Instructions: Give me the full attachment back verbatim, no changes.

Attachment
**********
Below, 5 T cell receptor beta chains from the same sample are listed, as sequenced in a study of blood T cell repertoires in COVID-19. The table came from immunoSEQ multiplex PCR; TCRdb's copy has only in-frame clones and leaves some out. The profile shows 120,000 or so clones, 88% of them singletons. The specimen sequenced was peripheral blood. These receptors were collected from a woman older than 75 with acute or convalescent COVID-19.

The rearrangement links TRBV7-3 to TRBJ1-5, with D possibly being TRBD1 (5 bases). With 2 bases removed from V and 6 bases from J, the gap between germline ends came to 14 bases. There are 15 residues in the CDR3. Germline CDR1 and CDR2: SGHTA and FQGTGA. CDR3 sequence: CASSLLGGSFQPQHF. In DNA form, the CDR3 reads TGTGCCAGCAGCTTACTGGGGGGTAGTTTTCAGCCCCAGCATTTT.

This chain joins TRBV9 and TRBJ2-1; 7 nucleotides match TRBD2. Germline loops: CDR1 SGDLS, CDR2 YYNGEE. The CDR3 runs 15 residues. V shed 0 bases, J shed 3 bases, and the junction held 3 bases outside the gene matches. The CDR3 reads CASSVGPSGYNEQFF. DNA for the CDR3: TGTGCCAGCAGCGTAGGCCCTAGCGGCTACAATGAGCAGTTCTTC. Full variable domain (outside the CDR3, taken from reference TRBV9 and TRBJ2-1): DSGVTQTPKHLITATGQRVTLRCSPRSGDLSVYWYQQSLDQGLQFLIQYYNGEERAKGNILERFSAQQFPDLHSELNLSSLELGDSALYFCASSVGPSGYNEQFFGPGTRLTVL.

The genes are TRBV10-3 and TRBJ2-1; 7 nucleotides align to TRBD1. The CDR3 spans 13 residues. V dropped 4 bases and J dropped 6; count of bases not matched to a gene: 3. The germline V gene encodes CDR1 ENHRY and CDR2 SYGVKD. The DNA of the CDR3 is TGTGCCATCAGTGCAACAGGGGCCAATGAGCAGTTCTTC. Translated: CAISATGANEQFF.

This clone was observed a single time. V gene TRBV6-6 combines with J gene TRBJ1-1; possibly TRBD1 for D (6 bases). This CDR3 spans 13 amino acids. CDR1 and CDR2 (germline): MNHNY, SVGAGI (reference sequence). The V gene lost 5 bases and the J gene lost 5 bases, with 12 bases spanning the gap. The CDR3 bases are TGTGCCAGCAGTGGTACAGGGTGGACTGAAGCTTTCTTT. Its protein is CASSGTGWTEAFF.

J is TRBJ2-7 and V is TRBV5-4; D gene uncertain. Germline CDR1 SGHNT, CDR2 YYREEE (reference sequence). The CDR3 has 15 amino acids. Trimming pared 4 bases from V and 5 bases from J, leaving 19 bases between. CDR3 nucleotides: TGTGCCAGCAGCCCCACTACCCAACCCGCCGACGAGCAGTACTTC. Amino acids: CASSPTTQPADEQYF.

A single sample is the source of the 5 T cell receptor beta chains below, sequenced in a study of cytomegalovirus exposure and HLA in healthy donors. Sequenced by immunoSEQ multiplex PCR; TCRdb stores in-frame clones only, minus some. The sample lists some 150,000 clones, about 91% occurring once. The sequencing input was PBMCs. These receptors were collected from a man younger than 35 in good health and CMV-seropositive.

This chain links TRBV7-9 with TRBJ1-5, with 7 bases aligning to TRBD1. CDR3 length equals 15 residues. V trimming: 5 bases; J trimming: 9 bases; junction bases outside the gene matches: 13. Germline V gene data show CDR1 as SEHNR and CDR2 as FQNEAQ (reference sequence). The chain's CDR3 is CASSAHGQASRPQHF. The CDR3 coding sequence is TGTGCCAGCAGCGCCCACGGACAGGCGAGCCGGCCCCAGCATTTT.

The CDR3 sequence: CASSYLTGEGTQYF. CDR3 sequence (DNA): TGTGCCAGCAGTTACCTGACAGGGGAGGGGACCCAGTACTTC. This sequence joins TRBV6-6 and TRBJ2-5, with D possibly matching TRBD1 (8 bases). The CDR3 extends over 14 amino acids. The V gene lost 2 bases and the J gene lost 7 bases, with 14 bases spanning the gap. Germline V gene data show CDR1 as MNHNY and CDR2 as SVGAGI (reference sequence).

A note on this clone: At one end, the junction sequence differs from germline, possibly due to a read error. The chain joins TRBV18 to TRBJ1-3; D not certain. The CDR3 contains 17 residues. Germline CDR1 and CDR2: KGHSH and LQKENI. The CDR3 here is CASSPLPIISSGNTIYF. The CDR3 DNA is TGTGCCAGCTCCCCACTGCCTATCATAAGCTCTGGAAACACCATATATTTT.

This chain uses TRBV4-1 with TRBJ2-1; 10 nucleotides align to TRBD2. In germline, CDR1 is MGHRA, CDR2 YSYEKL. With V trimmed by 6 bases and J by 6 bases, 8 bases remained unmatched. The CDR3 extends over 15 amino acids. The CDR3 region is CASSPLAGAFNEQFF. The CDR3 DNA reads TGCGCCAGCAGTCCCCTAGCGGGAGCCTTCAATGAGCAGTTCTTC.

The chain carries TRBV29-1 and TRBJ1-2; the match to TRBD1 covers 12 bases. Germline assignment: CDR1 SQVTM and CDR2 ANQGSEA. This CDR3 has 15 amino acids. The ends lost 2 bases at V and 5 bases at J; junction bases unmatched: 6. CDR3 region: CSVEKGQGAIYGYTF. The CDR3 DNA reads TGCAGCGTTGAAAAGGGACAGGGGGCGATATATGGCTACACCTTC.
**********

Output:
Below, 5 T cell receptor beta chains from the same sample are listed, as sequenced in a study of blood T cell repertoires in COVID-19. The table came from immunoSEQ multiplex PCR; TCRdb's copy has only in-frame clones and leaves some out. The profile shows 120,000 or so clones, 88% of them singletons. The specimen sequenced was peripheral blood. These receptors were collected from a woman older than 75 with acute or convalescent COVID-19.

The rearrangement links TRBV7-3 to TRBJ1-5, with D possibly being TRBD1 (5 bases). With 2 bases removed from V and 6 bases from J, the gap between germline ends came to 14 bases. There are 15 residues in the CDR3. Germline CDR1 and CDR2: SGHTA and FQGTGA. CDR3 sequence: CASSLLGGSFQPQHF. In DNA form, the CDR3 reads TGTGCCAGCAGCTTACTGGGGGGTAGTTTTCAGCCCCAGCATTTT.

This chain joins TRBV9 and TRBJ2-1; 7 nucleotides match TRBD2. Germline loops: CDR1 SGDLS, CDR2 YYNGEE. The CDR3 runs 15 residues. V shed 0 bases, J shed 3 bases, and the junction held 3 bases outside the gene matches. The CDR3 reads CASSVGPSGYNEQFF. DNA for the CDR3: TGTGCCAGCAGCGTAGGCCCTAGCGGCTACAATGAGCAGTTCTTC. Full variable domain (outside the CDR3, taken from reference TRBV9 and TRBJ2-1): DSGVTQTPKHLITATGQRVTLRCSPRSGDLSVYWYQQSLDQGLQFLIQYYNGEERAKGNILERFSAQQFPDLHSELNLSSLELGDSALYFCASSVGPSGYNEQFFGPGTRLTVL.

The genes are TRBV10-3 and TRBJ2-1; 7 nucleotides align to TRBD1. The CDR3 spans 13 residues. V dropped 4 bases and J dropped 6; count of bases not matched to a gene: 3. The germline V gene encodes CDR1 ENHRY and CDR2 SYGVKD. The DNA of the CDR3 is TGTGCCATCAGTGCAACAGGGGCCAATGAGCAGTTCTTC. Translated: CAISATGANEQFF.

This clone was observed a single time. V gene TRBV6-6 combines with J gene TRBJ1-1; possibly TRBD1 for D (6 bases). This CDR3 spans 13 amino acids. CDR1 and CDR2 (germline): MNHNY, SVGAGI (reference sequence). The V gene lost 5 bases and the J gene lost 5 bases, with 12 bases spanning the gap. The CDR3 bases are TGTGCCAGCAGTGGTACAGGGTGGACTGAAGCTTTCTTT. Its protein is CASSGTGWTEAFF.

J is TRBJ2-7 and V is TRBV5-4; D gene uncertain. Germline CDR1 SGHNT, CDR2 YYREEE (reference sequence). The CDR3 has 15 amino acids. Trimming pared 4 bases from V and 5 bases from J, leaving 19 bases between. CDR3 nucleotides: TGTGCCAGCAGCCCCACTACCCAACCCGCCGACGAGCAGTACTTC. Amino acids: CASSPTTQPADEQYF.

A single sample is the source of the 5 T cell receptor beta chains below, sequenced in a study of cytomegalovirus exposure and HLA in healthy donors. Sequenced by immunoSEQ multiplex PCR; TCRdb stores in-frame clones only, minus some. The sample lists some 150,000 clones, about 91% occurring once. The sequencing input was PBMCs. These receptors were collected from a man younger than 35 in good health and CMV-seropositive.

This chain links TRBV7-9 with TRBJ1-5, with 7 bases aligning to TRBD1. CDR3 length equals 15 residues. V trimming: 5 bases; J trimming: 9 bases; junction bases outside the gene matches: 13. Germline V gene data show CDR1 as SEHNR and CDR2 as FQNEAQ (reference sequence). The chain's CDR3 is CASSAHGQASRPQHF. The CDR3 coding sequence is TGTGCCAGCAGCGCCCACGGACAGGCGAGCCGGCCCCAGCATTTT.

The CDR3 sequence: CASSYLTGEGTQYF. CDR3 sequence (DNA): TGTGCCAGCAGTTACCTGACAGGGGAGGGGACCCAGTACTTC. This sequence joins TRBV6-6 and TRBJ2-5, with D possibly matching TRBD1 (8 bases). The CDR3 extends over 14 amino acids. The V gene lost 2 bases and the J gene lost 7 bases, with 14 bases spanning the gap. Germline V gene data show CDR1 as MNHNY and CDR2 as SVGAGI (reference sequence).

A note on this clone: At one end, the junction sequence differs from germline, possibly due to a read error. The chain joins TRBV18 to TRBJ1-3; D not certain. The CDR3 contains 17 residues. Germline CDR1 and CDR2: KGHSH and LQKENI. The CDR3 here is CASSPLPIISSGNTIYF. The CDR3 DNA is TGTGCCAGCTCCCCACTGCCTATCATAAGCTCTGGAAACACCATATATTTT.

This chain uses TRBV4-1 with TRBJ2-1; 10 nucleotides align to TRBD2. In germline, CDR1 is MGHRA, CDR2 YSYEKL. With V trimmed by 6 bases and J by 6 bases, 8 bases remained unmatched. The CDR3 extends over 15 amino acids. The CDR3 region is CASSPLAGAFNEQFF. The CDR3 DNA reads TGCGCCAGCAGTCCCCTAGCGGGAGCCTTCAATGAGCAGTTCTTC.

The chain carries TRBV29-1 and TRBJ1-2; the match to TRBD1 covers 12 bases. Germline assignment: CDR1 SQVTM and CDR2 ANQGSEA. This CDR3 has 15 amino acids. The ends lost 2 bases at V and 5 bases at J; junction bases unmatched: 6. CDR3 region: CSVEKGQGAIYGYTF. The CDR3 DNA reads TGCAGCGTTGAAAAGGGACAGGGGGCGATATATGGCTACACCTTC.